It's hard to watch "Parenthood" and not think about how unfair it was that Monica Potter didn't get an Emmy nomination for her performance last year. It was marvelous work in the episodes where her character, Kristina Braverman, battled cancer.
To be fair, it was a tough year when it came to narrowing the field of strong performances down to a handful of nominees. Potter got bumped out of contention by Vera Farmiga, Claire Danes, Connie Britton, Elisabeth Moss, Michelle Dockery, Robin Wright and Kerry Washington.
One of the reasons the "Parenthood" episodes were so strong is the stories were based on events that have happened in the lives of the producers and writers. Potter's cancer story was based on the battle with breast cancer by the wife of executive producer Jason Katims.
When the episodes were being filmed, Potter didn't want to know how the storyline would go. She never doubted the character would survive, but she wanted to take that journey with fresh eyes.
The work had a major impact on Potter.
"When we finished the season, I was very depressed," says Potter, who always reminds me of Julia Roberts. "I couldn't figure out why I felt that way. I went to my doctor and told him that I don't know what's wrong with me. I'm just depressed. I felt this sense of guilt."
Potter finally realized that the episodes were more than just another acting job. During the season, she met several women who were battling cancer. They reminded her that this wasn't just another storyline.
The storyline touched Potter deeply because, after playing Kristina for so many years, she had come to really like the character. That wasn't the way from the start. She didn't like Kristina's Type-A personality that made her annoying. Potter says her character was softened by the cancer battle.
It should be rather obvious to those who have seen Malin Akerman's work in the feature films "Watchmen" and "Rock of Ages," or her ABC comedy series "Trophy Wife," why at the age of 17 she won the "Ford Supermodel of Canada" search.
What you wouldn't know without the opportunity to sit and talk with her — or at least have seen some episodes of "Childrens Hospital" — is that Akerman is one of the funniest actors on TV or film.
Akerman loves that she's starring in two different comedies with "Trophy Wife" and "Childrens Hospital." One has her at the center of a family comedy while the other puts her in the middle of medical madness.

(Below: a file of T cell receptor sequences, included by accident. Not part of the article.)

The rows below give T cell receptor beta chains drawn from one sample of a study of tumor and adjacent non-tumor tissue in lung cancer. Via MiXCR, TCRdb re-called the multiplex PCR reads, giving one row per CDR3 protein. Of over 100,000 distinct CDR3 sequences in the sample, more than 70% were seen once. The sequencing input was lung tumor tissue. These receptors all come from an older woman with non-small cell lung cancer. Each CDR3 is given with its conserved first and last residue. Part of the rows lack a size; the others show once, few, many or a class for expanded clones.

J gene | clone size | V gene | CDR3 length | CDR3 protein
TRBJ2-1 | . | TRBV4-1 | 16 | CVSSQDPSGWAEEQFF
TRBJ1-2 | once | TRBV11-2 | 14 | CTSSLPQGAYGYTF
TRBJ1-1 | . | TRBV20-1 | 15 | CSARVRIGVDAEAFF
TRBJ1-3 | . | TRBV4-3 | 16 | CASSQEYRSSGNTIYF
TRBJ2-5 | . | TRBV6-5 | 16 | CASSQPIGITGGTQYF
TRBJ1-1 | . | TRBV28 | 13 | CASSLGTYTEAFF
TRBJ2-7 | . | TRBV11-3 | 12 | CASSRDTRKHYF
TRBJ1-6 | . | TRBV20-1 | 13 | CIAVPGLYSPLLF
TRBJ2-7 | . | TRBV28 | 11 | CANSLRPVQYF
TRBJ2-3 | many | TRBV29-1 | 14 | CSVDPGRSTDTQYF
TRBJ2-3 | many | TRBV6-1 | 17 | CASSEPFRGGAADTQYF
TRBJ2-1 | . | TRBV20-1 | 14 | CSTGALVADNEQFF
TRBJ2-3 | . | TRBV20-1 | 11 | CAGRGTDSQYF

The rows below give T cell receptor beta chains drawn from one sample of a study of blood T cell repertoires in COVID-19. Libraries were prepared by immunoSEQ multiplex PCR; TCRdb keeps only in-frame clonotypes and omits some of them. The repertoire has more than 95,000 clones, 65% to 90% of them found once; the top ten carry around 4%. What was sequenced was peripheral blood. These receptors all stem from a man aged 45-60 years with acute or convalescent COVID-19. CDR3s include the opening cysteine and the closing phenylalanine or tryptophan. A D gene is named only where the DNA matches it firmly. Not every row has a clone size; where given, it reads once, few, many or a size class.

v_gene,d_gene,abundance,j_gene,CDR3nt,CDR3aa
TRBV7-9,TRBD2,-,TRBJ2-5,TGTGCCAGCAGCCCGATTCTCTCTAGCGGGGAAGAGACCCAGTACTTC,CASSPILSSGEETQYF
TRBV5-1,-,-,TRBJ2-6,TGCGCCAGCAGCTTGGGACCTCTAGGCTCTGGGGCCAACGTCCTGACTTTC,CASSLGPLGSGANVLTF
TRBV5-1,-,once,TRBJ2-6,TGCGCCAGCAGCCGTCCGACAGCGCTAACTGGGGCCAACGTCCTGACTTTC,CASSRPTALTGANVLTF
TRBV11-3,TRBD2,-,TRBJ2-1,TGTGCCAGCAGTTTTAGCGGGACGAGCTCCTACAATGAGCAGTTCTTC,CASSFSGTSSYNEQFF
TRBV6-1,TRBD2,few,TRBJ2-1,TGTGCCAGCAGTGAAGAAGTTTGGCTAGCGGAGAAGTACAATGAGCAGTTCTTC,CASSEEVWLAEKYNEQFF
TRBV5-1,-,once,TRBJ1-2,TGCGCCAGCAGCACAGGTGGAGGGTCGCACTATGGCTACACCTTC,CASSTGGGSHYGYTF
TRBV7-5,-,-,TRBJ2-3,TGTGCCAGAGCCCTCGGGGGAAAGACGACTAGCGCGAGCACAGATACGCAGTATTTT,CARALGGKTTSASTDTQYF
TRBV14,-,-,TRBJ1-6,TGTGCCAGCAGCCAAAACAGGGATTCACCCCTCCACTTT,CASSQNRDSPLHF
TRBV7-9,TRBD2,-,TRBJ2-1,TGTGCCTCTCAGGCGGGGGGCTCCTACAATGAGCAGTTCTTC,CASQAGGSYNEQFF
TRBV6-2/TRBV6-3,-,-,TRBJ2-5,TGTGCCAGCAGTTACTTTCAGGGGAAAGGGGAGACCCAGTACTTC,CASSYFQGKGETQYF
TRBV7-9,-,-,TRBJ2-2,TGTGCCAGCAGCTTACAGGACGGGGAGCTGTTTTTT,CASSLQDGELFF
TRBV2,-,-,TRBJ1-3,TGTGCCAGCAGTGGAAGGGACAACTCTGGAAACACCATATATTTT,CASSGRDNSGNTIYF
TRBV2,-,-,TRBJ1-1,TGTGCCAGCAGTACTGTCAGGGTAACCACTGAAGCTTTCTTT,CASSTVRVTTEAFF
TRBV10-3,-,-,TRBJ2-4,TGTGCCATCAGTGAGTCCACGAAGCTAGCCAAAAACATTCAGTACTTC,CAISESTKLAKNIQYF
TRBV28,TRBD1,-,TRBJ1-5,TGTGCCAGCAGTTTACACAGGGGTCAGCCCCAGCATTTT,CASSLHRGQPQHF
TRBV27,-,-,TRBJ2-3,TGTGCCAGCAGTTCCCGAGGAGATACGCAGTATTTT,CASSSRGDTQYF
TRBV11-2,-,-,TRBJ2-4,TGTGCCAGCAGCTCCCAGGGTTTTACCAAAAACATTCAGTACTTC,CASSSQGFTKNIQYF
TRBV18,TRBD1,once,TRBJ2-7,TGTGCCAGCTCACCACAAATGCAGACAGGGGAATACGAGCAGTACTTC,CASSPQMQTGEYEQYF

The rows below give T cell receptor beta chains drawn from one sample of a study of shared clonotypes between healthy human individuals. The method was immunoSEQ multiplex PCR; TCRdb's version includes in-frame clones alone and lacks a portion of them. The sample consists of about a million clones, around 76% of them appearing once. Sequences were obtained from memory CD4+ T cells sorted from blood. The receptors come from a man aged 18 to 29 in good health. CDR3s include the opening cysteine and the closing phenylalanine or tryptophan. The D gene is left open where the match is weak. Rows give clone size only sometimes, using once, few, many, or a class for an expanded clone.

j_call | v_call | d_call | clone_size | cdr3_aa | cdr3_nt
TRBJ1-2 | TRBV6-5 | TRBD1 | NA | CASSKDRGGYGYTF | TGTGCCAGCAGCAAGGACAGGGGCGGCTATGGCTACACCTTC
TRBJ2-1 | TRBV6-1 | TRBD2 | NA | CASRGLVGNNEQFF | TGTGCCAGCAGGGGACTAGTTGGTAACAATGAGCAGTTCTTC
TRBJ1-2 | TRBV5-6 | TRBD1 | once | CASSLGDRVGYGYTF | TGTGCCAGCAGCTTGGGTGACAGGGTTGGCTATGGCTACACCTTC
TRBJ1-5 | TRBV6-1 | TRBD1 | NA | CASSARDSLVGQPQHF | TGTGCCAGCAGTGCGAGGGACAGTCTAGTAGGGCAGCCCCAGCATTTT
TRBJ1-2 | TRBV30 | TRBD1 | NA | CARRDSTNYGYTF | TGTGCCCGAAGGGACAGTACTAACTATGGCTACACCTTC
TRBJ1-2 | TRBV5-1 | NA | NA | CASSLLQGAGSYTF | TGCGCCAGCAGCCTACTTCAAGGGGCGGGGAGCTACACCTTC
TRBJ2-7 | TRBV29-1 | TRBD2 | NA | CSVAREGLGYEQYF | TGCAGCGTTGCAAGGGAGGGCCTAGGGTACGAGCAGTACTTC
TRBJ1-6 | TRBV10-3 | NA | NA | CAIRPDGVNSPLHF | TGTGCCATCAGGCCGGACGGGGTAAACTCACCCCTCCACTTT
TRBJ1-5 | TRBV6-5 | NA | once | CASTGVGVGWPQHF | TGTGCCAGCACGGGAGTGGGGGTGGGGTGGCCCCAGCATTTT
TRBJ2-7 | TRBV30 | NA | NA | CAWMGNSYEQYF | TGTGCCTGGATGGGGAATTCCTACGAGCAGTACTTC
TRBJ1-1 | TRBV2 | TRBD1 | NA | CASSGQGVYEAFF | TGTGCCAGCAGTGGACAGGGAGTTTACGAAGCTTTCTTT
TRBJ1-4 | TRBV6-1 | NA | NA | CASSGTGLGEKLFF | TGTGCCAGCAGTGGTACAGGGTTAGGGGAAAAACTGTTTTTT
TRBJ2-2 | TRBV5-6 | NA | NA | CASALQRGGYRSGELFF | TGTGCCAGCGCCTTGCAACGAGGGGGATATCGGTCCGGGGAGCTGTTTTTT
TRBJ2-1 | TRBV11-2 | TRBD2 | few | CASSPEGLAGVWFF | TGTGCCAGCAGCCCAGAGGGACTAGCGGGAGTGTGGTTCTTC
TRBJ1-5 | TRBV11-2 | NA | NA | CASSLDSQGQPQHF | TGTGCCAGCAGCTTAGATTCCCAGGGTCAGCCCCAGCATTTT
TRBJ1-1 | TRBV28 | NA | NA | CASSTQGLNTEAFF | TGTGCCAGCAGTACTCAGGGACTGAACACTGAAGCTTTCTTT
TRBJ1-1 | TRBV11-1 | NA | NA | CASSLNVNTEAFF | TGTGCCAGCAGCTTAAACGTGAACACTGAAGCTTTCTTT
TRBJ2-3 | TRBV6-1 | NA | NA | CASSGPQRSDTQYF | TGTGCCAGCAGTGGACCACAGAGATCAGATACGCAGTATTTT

"It's a very different comedy muscle working on these two shows," Akerman tells me during an ABC party. " 'Childrens Hospital' is so crazy and you can say any kind of word you would like to say and in any context. 'Trophy Wife' is a little grounded. It has more heart.
" 'Childrens Hospital' is completely unrelatable in the most amazing way possible."
Most of Akerman's work has been in films, but she's been looking for a network TV series for years, especially since the birth of her son in April. She loves how being on "Trophy Wife" gives her a chance to work, be funny and still be able to get home to tuck her son into bed.
Akerman wanted a show, but wasn't willing to sign on if it didn't feel right. The fact her character is considered a trophy wife, but isn't written as a vapid character, was the selling point for her.
Before settling into the new series, Akerman has appeared in projects from the film "The Heartbreak Kid" to the TV series "Suburgatory." If you want to see how much range she has as an actor, her film "CBGB" will be available on DVD on Tuesday. She plays iconic rocker Debbie Harry. Her "Trophy Wife" co-star Bradley Whitford also is in the film, but the pair didn't have any scenes together.
'Lost' and found
Just when it looked like "Lost" — the ABC series that featured polar bears, time travel, killer smoke and more oddities than a traveling sideshow — could get no weirder, Naveen Andrews reveals a surprise about his connection to the final episode. He played Sayid Jarrah so brilliantly during the six seasons it was on the air.
Andrews tells me he watched the final episode with Marilyn Manson, who spent the entire time talking about how good the show had been. And that isn't the weird part.
"I never saw the show. I only saw the pilot," Andrews says. "I didn't want to be rude because it had great significance to him."
Some of you might have thought Andrews got lost after the ABC drama ended. He didn't get stranded on a deserted island, end up in limbo or book a passage on an airplane of death, but went to England where he worked on the series "Sinbad." He also made the film "Diana," playing Dr. Hasnat Khan.
"We finished 'Lost' in 2010 and then I had a chance to work in Europe. I wanted keep my standard of work reasonably high," Andrews says.
You can see his work as Lord Akbari in "Sinbad," which now airs on the Syfy channel. He's also back on network television portraying Jafar in "Once Upon a Time in Wonderland," the ABC series where the lines between reality and fantasy are blurred.
He loves how "Wonderland" has as many strange and mythical storylines as "Lost," and how "Wonderland" works more in a digitally created world than the real-life settings of Hawaii because it tests his imagination.
No word on what Manson thinks of this show.
TV and movie critic Rick Bentley can be reached at (559) 441-6355, firstname.lastname@example.org or @RickBentley1 on Twitter. Read his blog at fresnobeehive.com.